BROSSARD – Way back in 2007, a 10-year-old Simon Bourque took part in the inaugural edition of the Canadiens Hockey School, paying close attention to his instructors and visiting NHLers. Eight years later, the roles have been reversed, and Bourque is the one addressing youngsters looking to follow in his footsteps down the road.
|Simon Bourque as a camper at the Canadiens Hockey School back in the summer of 2007. |
“It’s funny. I met Francis Bouillon the other day, and he was one of the guys who came to talk to us when I was a camper back in 2007,” recalled the Canadiens’ sixth-round selection in 2015, who is training hard at the Bell Sports Complex in Brossard and spending time speaking with campers on site. “I told them that you just can’t give up, regardless of the obstacles that you might come across along the way. There will always be people telling you that you can’t reach your goal, but the only person who has to believe in your abilities is you.”
For the 18-year-old defenseman, time spent working out on the South Shore is somewhat of a return to normalcy after four busy months during which he claimed the President’s Cup with the QMJHL’s Rimouski Oceanic, played four games in six days at the Memorial Cup, was selected 177th overall by the Canadiens in Florida, and hit the ice for the first time in a Habs uniform.
“It was a very special year. We had a great team in Rimouski. I was lucky to have spent two good years developing my game with good veterans and we won a league title. The Memorial Cup was a good experience for me, personally, and then the NHL Draft was the icing on the cake,” explained Bourque. “I was more and more nervous as it got closer. I was worried that I wasn’t going to get picked. Finally, when I heard my name being called, especially by the Canadiens, it was a magical moment.”
Less than two weeks later, Bourque was taking part in the Canadiens’ annual Development Camp, which gave him a chance to meet other members of the organization for the first time, and also put together a training program for the remainder of the offseason with the help of player development staff.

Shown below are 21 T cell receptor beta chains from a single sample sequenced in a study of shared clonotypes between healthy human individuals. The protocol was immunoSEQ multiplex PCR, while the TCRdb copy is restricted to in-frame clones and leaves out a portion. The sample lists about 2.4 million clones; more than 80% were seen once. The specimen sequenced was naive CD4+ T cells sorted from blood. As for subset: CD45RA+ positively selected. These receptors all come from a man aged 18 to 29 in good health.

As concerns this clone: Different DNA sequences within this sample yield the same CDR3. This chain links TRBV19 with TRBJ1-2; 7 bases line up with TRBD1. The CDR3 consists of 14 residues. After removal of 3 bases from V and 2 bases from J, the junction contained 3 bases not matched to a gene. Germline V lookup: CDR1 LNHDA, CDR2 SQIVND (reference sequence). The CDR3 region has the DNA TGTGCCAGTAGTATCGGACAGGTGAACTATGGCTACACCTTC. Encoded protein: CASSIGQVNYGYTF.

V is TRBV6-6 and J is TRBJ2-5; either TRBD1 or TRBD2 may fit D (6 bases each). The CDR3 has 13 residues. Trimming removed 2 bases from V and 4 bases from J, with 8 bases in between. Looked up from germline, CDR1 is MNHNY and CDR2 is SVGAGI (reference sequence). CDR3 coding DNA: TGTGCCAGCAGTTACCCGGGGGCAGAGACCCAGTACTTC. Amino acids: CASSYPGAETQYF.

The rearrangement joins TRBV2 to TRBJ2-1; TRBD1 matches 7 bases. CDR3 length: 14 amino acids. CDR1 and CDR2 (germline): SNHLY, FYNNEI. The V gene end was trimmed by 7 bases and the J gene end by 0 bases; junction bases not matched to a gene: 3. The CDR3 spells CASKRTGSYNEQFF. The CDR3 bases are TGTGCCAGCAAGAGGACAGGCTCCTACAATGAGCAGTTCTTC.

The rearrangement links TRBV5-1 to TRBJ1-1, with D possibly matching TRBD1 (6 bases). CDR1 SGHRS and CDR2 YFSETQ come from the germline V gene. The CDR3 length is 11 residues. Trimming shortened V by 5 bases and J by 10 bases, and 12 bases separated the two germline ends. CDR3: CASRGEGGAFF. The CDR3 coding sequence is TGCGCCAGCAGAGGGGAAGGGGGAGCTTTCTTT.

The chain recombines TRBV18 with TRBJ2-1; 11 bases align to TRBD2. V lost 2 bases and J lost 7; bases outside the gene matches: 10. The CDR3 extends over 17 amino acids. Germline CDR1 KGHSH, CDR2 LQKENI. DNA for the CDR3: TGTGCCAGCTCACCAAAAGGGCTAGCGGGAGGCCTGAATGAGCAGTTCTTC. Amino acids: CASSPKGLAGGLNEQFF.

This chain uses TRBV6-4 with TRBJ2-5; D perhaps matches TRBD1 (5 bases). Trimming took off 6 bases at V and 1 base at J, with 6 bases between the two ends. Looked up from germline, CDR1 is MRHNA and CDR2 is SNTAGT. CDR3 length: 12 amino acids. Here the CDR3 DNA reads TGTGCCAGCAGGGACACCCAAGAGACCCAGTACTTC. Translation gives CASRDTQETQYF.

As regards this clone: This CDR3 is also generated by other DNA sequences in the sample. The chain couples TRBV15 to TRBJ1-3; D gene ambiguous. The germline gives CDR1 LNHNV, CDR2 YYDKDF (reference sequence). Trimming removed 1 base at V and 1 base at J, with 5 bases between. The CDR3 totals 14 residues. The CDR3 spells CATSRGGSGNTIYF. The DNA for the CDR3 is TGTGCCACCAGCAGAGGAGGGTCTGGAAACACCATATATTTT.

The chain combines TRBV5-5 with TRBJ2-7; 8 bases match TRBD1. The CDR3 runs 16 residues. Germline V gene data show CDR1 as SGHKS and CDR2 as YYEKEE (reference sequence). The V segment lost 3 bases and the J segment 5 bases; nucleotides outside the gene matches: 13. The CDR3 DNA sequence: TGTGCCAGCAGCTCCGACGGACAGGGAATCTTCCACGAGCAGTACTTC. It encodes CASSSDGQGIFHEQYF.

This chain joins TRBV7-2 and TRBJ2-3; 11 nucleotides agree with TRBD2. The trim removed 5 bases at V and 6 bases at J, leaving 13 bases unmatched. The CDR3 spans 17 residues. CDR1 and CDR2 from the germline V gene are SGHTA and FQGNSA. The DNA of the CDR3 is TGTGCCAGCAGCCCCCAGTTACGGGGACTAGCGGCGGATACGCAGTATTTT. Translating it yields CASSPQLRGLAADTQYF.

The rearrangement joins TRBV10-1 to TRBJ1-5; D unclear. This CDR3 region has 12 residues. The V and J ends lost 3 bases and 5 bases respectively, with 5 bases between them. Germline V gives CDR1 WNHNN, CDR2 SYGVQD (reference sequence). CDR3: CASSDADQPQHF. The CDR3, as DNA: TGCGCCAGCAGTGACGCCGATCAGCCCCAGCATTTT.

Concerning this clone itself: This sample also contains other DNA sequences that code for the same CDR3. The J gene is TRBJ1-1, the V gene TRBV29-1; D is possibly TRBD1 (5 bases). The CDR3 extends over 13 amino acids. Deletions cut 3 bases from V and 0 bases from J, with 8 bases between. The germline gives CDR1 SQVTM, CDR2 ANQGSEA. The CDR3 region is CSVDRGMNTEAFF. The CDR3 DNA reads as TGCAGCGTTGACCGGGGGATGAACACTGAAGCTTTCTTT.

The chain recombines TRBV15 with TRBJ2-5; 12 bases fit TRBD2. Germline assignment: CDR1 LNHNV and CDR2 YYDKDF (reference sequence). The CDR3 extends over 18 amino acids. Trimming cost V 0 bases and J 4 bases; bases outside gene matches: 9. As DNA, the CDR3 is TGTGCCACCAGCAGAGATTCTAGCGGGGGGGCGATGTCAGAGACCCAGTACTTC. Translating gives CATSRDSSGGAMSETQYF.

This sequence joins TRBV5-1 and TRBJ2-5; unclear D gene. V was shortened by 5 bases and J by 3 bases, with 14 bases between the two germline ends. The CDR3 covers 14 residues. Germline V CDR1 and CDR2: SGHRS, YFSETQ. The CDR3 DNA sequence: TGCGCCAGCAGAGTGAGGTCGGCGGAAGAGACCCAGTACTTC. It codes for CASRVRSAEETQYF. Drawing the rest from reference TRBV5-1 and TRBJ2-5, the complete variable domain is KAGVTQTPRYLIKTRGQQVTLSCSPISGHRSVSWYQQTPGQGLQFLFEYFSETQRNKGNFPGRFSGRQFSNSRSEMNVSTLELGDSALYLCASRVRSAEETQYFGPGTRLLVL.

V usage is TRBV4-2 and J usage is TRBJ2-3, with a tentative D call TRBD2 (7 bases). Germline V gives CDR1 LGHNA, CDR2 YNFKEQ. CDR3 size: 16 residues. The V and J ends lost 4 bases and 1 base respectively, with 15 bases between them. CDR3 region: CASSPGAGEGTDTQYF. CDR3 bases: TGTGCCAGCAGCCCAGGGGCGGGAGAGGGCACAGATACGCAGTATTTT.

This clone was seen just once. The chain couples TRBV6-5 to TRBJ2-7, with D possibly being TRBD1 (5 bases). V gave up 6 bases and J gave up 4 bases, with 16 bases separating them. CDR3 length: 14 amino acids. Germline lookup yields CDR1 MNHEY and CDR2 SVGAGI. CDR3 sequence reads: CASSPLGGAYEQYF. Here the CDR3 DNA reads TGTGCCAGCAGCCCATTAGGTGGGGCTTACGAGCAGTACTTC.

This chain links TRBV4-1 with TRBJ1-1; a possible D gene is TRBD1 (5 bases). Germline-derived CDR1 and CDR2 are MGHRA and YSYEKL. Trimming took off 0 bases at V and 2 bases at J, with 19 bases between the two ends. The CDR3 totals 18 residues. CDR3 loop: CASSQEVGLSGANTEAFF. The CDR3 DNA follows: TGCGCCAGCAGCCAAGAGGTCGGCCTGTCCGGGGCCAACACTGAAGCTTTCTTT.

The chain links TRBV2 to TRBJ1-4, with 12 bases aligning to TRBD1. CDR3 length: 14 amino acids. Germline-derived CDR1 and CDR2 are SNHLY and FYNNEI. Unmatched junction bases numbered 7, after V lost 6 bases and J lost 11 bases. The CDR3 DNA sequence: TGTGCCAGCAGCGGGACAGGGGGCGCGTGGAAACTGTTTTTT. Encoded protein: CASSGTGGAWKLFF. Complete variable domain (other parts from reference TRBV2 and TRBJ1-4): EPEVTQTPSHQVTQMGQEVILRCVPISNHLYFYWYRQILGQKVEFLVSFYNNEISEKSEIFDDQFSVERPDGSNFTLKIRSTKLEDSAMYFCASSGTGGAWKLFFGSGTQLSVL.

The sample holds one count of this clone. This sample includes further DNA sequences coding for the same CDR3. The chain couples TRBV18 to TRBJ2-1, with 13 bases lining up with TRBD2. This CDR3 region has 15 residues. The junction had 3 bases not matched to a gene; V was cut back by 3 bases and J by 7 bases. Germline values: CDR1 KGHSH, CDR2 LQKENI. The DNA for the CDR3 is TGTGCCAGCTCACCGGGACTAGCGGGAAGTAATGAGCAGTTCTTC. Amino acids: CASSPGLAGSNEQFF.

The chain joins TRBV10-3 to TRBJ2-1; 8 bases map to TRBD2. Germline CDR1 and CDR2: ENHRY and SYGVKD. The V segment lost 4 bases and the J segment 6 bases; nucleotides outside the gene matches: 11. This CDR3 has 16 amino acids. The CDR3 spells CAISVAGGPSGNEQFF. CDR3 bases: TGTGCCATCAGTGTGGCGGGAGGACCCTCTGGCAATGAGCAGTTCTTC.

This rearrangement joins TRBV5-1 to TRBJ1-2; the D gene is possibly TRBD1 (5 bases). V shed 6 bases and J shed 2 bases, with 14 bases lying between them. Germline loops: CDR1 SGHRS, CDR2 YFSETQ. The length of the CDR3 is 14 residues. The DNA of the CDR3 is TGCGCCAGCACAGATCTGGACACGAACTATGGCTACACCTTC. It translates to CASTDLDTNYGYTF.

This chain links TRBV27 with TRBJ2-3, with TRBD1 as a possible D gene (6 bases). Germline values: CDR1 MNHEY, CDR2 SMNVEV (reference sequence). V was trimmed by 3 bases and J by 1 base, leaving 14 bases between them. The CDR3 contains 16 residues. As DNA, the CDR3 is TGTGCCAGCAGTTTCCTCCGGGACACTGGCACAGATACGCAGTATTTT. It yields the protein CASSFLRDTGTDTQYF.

“It was a great introduction to a new level of hockey. It was a pleasure to see the guys who’d played in Hamilton. They’d already been through what I’m going through right now,” shared Bourque, who spent some time with both Martin Lapointe and Rob Ramage as camp drew to a close. “We took a look at some of the things I could work on over the summer both on and off the ice. They let me know how they see my development progressing. I’m still young. I have a lot of things to learn.”
And, what better way is there to learn the tricks of the trade than to watch pros on a daily basis? Bourque has been doing just that, spending the last two week taking advantage of top-notch facilities and equipment, and paying close attention to how veteran pivot Tomas Plekanec goes about his business, too.
“Working out with him in the morning is all about learning. I try to follow him, which isn’t necessarily the easiest thing to do because he’s an outstanding athlete,” explained Bourque, who has also met Andrei Markov, Lars Eller and Zack Kassian, among others, while spending time fine-tuning his fitness level. “Sometimes, Tomas will even help me out while I’m training. He’ll offer up some advice. He’s a really good guy. ”
Come August, though, Bourque will be the one dishing out words of wisdom upon his return to Rimouski. Entering his third QMJHL campaign, the promising young gun expects to assume a more prominent role in the Oceanic dressing room after the squad lost several veterans to the professional ranks in recent months. That’s something Bourque is very much looking forward to doing.
“I’m happy to assert myself. I already did it somewhat last year, but we could also count on some good veterans who had a lot more experience than I did,” concluded Bourque, referencing the likes of defenseman Samuel Morin, a first-round pick of the Philadelphia Flyers in 2013, and Jan Kostalek, a fourth-round pick of the Winnipeg Jets that year as well. “They helped me out a lot. I learned a lot from them. Even at the Junior level, I thought they both carried themselves like pros. This year, I think it will be my turn to do the same thing they did for me.”
Vincent Régis is a writer for canadiens.com. Translated by Matt Cudzinowski.
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